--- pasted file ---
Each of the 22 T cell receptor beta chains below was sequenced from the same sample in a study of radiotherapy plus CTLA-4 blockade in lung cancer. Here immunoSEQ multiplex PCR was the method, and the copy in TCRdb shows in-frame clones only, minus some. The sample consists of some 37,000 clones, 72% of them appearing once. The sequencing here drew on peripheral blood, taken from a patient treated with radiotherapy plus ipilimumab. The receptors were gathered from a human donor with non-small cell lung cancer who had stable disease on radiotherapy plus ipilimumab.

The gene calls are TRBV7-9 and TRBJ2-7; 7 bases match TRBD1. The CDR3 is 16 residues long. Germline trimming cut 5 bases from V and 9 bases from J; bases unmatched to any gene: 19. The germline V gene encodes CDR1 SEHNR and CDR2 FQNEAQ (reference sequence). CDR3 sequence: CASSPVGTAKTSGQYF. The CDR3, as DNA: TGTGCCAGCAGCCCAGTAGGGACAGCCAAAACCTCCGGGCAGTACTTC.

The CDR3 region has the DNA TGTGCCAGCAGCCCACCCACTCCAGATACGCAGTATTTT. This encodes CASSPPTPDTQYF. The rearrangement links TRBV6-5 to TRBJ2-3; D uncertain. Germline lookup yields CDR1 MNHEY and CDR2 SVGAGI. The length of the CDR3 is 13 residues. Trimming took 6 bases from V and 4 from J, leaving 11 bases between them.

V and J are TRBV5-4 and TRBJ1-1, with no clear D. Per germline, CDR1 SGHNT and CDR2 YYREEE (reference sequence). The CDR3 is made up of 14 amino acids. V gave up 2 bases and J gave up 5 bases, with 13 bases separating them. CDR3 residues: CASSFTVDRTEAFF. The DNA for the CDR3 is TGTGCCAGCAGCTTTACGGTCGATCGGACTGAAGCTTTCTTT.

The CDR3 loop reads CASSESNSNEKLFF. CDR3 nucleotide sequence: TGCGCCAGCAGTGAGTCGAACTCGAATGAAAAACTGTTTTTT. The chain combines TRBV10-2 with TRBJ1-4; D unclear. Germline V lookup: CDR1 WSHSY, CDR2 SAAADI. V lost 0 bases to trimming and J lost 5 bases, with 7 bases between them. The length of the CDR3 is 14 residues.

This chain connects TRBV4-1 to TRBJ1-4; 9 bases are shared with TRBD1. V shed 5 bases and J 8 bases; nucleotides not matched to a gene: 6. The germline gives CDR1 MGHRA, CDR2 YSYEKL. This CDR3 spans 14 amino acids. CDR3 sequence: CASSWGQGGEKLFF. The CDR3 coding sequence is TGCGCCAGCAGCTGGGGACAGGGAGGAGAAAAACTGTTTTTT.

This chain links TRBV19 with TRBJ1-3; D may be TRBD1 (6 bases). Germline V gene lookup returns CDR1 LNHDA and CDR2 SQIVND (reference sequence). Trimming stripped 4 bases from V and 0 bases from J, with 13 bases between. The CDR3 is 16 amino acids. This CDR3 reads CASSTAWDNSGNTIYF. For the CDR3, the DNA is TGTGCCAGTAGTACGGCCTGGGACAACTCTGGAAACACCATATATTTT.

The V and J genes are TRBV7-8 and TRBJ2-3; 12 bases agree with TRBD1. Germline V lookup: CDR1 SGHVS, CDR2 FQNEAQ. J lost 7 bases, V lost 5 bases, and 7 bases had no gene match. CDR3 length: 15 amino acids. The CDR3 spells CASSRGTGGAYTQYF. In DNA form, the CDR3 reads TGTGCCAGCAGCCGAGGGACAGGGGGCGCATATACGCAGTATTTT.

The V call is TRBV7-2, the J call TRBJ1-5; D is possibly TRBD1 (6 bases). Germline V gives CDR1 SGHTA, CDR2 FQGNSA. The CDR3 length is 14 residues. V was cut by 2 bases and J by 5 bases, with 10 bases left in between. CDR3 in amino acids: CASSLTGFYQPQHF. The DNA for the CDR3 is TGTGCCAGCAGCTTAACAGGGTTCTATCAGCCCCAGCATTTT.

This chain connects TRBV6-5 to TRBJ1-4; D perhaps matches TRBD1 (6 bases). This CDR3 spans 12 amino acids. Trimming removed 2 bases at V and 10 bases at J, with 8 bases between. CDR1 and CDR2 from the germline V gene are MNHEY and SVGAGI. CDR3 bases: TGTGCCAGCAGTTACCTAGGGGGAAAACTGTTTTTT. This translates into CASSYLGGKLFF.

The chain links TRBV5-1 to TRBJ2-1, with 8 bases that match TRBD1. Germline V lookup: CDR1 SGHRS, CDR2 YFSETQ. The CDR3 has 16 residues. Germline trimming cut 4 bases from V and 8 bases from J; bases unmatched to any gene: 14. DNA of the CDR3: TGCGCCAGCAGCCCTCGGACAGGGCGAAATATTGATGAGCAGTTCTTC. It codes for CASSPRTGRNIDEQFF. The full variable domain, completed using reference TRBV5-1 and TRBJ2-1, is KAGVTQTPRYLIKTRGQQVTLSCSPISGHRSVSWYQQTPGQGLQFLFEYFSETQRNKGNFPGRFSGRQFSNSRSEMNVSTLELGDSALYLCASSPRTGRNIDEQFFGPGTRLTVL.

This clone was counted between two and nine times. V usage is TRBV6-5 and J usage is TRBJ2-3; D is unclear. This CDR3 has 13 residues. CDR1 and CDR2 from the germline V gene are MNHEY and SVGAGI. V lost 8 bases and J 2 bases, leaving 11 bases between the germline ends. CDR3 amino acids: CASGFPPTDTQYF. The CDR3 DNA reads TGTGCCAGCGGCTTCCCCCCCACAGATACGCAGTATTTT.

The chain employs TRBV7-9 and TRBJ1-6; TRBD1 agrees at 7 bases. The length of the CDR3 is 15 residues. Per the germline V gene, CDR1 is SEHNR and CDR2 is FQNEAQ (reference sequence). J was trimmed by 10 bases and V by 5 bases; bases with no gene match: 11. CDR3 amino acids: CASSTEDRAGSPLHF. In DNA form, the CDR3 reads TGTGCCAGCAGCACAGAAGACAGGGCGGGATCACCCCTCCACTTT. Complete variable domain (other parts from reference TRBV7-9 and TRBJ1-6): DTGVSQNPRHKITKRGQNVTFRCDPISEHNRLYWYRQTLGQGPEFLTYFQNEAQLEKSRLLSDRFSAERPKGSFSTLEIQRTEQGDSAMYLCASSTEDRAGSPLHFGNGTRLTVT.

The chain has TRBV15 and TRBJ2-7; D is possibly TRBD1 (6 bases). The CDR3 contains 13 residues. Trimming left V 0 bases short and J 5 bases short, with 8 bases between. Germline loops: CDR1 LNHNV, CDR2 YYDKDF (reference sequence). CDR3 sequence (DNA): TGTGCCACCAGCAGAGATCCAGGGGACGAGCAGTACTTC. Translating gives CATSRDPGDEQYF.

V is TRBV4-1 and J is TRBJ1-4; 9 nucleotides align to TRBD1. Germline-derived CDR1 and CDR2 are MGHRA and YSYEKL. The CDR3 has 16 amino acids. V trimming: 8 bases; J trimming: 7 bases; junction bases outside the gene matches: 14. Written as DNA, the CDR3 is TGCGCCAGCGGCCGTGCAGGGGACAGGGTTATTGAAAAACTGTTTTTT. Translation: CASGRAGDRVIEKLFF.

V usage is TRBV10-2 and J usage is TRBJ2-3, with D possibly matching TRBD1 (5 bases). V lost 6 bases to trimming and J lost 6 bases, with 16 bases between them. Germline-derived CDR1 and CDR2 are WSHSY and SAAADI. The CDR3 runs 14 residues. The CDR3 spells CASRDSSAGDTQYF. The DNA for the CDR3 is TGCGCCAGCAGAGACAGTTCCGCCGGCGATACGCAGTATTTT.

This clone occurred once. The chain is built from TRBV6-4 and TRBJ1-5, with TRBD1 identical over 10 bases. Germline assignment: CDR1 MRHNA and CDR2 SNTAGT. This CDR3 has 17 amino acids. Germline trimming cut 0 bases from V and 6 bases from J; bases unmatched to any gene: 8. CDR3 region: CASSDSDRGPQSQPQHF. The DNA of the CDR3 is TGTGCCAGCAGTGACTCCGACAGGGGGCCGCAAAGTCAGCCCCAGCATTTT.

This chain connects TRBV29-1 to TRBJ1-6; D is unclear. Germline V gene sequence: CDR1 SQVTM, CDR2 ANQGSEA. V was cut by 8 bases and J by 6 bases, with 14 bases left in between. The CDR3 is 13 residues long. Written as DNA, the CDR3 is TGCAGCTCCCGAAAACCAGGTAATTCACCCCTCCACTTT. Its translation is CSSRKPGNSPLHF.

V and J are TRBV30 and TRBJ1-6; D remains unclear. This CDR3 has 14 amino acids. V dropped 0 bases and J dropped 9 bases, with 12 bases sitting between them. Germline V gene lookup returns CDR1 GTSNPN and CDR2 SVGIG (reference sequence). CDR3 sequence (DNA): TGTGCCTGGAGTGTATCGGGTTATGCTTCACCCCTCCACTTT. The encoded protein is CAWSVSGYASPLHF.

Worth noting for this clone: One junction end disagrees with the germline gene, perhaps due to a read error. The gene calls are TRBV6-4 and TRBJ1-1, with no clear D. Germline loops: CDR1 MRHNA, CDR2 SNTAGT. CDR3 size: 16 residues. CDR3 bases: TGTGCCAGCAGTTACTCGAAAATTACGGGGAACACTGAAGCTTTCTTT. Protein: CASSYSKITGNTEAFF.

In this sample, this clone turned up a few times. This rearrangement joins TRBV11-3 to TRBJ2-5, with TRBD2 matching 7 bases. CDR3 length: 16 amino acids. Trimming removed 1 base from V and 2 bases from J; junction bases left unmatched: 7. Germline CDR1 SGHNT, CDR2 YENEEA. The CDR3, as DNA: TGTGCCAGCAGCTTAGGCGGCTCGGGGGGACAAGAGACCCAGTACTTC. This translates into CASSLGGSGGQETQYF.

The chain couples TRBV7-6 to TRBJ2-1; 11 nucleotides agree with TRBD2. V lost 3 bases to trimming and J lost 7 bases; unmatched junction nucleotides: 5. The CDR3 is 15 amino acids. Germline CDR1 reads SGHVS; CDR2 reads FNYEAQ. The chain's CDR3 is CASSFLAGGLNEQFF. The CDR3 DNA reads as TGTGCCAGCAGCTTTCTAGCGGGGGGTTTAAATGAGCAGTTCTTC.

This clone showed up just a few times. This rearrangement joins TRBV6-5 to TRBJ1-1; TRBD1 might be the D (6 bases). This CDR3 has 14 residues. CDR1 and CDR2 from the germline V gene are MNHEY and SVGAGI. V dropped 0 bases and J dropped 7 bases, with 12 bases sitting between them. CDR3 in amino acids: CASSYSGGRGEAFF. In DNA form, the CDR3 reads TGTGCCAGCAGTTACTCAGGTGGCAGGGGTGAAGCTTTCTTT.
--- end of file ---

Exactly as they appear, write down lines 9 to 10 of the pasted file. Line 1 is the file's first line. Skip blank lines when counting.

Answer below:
The V call is TRBV7-2, the J call TRBJ1-5; D is possibly TRBD1 (6 bases). Germline V gives CDR1 SGHTA, CDR2 FQGNSA. The CDR3 length is 14 residues. V was cut by 2 bases and J by 5 bases, with 10 bases left in between. CDR3 in amino acids: CASSLTGFYQPQHF. The DNA for the CDR3 is TGTGCCAGCAGCTTAACAGGGTTCTATCAGCCCCAGCATTTT.

This chain connects TRBV6-5 to TRBJ1-4; D perhaps matches TRBD1 (6 bases). This CDR3 spans 12 amino acids. Trimming removed 2 bases at V and 10 bases at J, with 8 bases between. CDR1 and CDR2 from the germline V gene are MNHEY and SVGAGI. CDR3 bases: TGTGCCAGCAGTTACCTAGGGGGAAAACTGTTTTTT. This translates into CASSYLGGKLFF.